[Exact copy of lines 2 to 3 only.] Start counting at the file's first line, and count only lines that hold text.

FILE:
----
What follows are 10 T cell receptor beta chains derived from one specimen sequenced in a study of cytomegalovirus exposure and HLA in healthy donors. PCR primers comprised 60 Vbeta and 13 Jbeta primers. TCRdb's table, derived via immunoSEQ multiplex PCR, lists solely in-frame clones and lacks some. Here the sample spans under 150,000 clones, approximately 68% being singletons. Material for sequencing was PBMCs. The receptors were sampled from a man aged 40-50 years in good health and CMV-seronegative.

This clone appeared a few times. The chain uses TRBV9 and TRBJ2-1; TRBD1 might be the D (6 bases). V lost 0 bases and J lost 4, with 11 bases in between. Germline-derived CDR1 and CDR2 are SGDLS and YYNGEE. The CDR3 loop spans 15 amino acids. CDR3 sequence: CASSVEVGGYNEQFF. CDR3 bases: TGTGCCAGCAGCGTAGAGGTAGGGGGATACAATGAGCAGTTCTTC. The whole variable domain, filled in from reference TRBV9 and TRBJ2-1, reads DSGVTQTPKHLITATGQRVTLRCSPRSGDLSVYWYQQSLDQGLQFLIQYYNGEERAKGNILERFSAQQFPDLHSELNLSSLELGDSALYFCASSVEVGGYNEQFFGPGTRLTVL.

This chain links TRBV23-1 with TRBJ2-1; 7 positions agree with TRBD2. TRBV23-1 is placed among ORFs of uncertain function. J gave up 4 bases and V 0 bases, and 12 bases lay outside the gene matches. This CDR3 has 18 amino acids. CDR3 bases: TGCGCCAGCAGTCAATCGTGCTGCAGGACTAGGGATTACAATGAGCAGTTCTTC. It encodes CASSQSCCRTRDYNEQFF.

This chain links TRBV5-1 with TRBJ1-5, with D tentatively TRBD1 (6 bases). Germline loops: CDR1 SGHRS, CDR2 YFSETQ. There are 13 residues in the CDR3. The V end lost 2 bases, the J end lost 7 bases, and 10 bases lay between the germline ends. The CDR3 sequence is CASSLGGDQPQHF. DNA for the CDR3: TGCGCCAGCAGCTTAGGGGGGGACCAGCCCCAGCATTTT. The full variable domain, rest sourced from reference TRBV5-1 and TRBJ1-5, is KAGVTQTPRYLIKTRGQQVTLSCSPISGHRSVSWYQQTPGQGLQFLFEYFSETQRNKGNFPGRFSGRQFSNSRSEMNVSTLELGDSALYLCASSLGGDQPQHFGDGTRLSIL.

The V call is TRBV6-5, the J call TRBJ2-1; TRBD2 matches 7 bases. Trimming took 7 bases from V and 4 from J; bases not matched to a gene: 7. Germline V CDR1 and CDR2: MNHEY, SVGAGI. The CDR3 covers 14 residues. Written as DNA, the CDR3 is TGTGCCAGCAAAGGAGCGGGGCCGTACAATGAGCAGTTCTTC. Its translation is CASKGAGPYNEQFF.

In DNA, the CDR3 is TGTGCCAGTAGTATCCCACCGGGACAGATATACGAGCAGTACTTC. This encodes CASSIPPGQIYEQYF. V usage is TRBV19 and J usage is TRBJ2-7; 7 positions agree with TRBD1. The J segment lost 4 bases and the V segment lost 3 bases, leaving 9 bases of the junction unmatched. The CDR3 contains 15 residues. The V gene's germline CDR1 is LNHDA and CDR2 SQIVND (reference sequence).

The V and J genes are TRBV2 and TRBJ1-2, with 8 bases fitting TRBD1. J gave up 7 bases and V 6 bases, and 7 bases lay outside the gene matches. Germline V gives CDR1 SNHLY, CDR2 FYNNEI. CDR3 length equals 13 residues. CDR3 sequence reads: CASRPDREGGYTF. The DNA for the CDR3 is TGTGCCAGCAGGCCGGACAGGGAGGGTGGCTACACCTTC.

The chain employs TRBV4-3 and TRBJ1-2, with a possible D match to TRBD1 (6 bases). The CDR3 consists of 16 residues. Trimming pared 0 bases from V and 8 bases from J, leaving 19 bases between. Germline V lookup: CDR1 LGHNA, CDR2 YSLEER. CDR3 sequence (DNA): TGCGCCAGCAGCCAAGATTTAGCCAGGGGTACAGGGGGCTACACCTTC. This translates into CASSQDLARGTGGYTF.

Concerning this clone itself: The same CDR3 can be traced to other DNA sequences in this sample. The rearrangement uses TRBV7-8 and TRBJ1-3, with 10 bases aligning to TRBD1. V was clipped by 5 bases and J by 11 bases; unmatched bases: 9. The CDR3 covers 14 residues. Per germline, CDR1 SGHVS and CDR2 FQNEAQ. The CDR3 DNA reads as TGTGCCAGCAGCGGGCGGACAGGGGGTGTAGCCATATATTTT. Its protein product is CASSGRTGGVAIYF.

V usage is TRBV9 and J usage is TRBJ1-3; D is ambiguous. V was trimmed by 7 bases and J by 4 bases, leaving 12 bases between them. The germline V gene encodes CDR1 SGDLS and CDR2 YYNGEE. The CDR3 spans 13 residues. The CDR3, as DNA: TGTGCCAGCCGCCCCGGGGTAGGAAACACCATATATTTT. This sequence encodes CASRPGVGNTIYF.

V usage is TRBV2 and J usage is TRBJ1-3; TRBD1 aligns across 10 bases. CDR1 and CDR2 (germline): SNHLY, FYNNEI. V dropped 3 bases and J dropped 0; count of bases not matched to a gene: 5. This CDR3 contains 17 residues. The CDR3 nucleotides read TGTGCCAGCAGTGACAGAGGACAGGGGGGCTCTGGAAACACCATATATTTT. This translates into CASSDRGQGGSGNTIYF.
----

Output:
This clone appeared a few times. The chain uses TRBV9 and TRBJ2-1; TRBD1 might be the D (6 bases). V lost 0 bases and J lost 4, with 11 bases in between. Germline-derived CDR1 and CDR2 are SGDLS and YYNGEE. The CDR3 loop spans 15 amino acids. CDR3 sequence: CASSVEVGGYNEQFF. CDR3 bases: TGTGCCAGCAGCGTAGAGGTAGGGGGATACAATGAGCAGTTCTTC. The whole variable domain, filled in from reference TRBV9 and TRBJ2-1, reads DSGVTQTPKHLITATGQRVTLRCSPRSGDLSVYWYQQSLDQGLQFLIQYYNGEERAKGNILERFSAQQFPDLHSELNLSSLELGDSALYFCASSVEVGGYNEQFFGPGTRLTVL.

This chain links TRBV23-1 with TRBJ2-1; 7 positions agree with TRBD2. TRBV23-1 is placed among ORFs of uncertain function. J gave up 4 bases and V 0 bases, and 12 bases lay outside the gene matches. This CDR3 has 18 amino acids. CDR3 bases: TGCGCCAGCAGTCAATCGTGCTGCAGGACTAGGGATTACAATGAGCAGTTCTTC. It encodes CASSQSCCRTRDYNEQFF.